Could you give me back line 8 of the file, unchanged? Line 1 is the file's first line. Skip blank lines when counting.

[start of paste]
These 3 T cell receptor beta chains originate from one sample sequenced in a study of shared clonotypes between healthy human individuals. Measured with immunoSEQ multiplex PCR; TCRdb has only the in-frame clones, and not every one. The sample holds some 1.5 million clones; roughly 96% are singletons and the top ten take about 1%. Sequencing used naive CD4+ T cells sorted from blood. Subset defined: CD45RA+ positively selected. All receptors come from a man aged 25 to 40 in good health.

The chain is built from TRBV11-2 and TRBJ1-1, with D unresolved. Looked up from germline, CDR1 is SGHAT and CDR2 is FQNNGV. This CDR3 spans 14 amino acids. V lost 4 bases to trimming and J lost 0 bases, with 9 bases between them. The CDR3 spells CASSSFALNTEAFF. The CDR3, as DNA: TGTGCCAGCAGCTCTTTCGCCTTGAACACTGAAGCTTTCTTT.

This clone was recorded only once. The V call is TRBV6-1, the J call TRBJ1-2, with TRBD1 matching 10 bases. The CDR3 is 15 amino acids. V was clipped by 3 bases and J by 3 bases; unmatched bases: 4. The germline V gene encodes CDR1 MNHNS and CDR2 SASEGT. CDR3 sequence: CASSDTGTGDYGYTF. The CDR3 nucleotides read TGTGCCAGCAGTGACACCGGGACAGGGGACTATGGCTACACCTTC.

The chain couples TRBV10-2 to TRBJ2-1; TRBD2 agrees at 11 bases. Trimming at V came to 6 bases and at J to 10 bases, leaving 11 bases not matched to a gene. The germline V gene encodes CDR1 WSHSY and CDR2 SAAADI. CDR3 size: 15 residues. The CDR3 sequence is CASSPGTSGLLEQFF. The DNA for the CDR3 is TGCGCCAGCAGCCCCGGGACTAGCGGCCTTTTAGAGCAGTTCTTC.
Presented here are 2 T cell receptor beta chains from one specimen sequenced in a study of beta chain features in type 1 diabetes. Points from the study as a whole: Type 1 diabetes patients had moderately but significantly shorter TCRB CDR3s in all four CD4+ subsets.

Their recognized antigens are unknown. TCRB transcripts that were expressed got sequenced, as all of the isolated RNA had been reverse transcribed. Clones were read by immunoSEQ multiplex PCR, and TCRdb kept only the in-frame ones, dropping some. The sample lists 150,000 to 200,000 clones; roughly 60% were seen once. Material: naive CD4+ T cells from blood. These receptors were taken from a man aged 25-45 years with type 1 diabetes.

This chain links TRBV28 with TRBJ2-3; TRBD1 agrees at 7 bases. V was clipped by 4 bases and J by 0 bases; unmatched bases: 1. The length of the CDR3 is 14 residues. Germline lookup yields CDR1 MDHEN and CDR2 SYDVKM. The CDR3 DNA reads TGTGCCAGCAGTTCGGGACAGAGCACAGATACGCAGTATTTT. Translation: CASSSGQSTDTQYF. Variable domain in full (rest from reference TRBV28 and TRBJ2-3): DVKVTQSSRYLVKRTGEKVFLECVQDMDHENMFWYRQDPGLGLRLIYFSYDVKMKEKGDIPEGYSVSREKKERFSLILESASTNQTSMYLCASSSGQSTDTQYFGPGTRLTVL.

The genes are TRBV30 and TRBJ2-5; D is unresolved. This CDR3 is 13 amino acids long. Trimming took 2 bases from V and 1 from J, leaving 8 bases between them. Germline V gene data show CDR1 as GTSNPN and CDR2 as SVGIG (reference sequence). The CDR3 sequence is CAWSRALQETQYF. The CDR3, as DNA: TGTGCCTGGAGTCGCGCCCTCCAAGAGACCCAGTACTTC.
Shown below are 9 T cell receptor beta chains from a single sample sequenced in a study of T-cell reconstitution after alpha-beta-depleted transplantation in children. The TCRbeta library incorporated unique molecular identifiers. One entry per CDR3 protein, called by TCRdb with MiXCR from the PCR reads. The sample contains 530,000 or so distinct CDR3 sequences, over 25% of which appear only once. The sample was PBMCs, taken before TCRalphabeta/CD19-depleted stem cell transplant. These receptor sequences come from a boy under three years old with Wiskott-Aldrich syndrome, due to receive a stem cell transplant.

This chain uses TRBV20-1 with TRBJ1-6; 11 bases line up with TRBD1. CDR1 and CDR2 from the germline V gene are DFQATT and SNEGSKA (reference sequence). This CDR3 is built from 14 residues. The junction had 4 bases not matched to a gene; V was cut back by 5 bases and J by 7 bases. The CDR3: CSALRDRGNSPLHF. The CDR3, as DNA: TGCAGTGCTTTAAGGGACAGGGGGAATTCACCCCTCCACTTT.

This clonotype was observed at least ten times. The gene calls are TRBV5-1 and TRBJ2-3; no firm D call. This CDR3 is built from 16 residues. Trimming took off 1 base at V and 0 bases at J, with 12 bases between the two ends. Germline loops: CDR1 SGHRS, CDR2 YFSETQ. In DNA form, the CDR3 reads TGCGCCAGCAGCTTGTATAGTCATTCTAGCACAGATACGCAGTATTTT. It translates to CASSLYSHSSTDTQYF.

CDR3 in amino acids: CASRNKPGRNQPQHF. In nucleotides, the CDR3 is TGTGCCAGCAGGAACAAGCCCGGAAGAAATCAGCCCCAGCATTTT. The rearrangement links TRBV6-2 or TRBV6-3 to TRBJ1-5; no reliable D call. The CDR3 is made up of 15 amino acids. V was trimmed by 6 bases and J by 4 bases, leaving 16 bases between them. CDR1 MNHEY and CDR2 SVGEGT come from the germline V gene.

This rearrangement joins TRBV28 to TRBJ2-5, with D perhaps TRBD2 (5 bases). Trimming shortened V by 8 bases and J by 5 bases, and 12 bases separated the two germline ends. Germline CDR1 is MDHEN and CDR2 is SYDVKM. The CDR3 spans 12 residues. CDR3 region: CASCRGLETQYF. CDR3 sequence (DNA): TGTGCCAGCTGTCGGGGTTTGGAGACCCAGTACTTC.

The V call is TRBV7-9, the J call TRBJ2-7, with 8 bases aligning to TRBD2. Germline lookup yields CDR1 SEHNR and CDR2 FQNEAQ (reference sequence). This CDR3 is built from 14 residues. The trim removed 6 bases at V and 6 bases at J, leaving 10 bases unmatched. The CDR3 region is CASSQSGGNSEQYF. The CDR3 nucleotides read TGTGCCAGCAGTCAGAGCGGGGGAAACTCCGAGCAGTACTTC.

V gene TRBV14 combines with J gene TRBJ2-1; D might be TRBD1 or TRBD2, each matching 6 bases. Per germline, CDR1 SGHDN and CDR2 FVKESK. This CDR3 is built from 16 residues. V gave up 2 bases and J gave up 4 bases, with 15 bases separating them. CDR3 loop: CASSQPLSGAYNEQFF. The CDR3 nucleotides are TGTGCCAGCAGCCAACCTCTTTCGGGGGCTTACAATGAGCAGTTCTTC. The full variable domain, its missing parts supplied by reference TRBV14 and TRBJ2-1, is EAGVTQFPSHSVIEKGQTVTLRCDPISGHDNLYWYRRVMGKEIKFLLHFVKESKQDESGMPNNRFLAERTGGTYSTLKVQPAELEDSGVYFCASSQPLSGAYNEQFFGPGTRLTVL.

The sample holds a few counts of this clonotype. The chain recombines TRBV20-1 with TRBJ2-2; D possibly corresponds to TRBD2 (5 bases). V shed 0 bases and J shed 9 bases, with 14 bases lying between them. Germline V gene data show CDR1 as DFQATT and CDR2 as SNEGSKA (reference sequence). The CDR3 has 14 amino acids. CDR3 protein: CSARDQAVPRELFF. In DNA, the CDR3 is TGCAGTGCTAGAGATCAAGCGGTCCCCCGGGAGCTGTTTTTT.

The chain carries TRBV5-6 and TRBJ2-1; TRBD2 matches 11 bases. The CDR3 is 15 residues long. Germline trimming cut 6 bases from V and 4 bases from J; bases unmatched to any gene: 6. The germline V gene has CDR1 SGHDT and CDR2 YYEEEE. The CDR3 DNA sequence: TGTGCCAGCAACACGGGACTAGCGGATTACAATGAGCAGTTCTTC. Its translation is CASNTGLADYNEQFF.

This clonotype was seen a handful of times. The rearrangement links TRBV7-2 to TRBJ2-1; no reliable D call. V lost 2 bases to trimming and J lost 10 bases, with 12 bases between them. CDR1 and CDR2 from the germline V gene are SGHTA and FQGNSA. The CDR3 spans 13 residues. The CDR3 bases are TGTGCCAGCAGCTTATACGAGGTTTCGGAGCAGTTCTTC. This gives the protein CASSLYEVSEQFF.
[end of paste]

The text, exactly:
The genes are TRBV30 and TRBJ2-5; D is unresolved. This CDR3 is 13 amino acids long. Trimming took 2 bases from V and 1 from J, leaving 8 bases between them. Germline V gene data show CDR1 as GTSNPN and CDR2 as SVGIG (reference sequence). The CDR3 sequence is CAWSRALQETQYF. The CDR3, as DNA: TGTGCCTGGAGTCGCGCCCTCCAAGAGACCCAGTACTTC.